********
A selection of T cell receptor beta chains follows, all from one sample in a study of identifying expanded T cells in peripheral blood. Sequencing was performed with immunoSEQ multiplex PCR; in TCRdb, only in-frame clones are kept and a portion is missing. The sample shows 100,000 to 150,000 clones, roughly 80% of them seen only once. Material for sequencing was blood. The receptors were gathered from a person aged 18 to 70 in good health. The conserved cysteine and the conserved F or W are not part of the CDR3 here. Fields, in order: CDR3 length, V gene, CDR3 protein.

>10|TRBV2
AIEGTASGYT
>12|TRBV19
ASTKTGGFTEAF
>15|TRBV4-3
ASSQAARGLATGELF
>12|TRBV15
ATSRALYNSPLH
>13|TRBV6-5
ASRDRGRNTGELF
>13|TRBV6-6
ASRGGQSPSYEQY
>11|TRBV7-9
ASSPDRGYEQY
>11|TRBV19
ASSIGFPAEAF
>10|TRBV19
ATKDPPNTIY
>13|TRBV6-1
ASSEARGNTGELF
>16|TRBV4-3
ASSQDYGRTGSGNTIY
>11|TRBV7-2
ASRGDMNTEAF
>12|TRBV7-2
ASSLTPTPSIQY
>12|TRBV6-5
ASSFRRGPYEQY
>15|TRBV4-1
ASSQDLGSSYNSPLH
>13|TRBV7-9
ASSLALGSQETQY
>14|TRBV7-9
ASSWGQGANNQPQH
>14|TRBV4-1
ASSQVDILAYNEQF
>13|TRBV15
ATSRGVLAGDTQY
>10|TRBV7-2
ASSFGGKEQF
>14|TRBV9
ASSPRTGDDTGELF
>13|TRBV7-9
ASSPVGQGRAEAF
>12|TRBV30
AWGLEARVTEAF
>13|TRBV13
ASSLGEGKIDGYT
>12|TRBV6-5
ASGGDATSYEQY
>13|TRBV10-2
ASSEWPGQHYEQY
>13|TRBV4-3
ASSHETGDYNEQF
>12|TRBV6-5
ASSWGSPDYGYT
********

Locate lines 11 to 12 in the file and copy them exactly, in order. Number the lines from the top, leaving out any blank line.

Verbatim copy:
ASRDRGRNTGELF
>13|TRBV6-6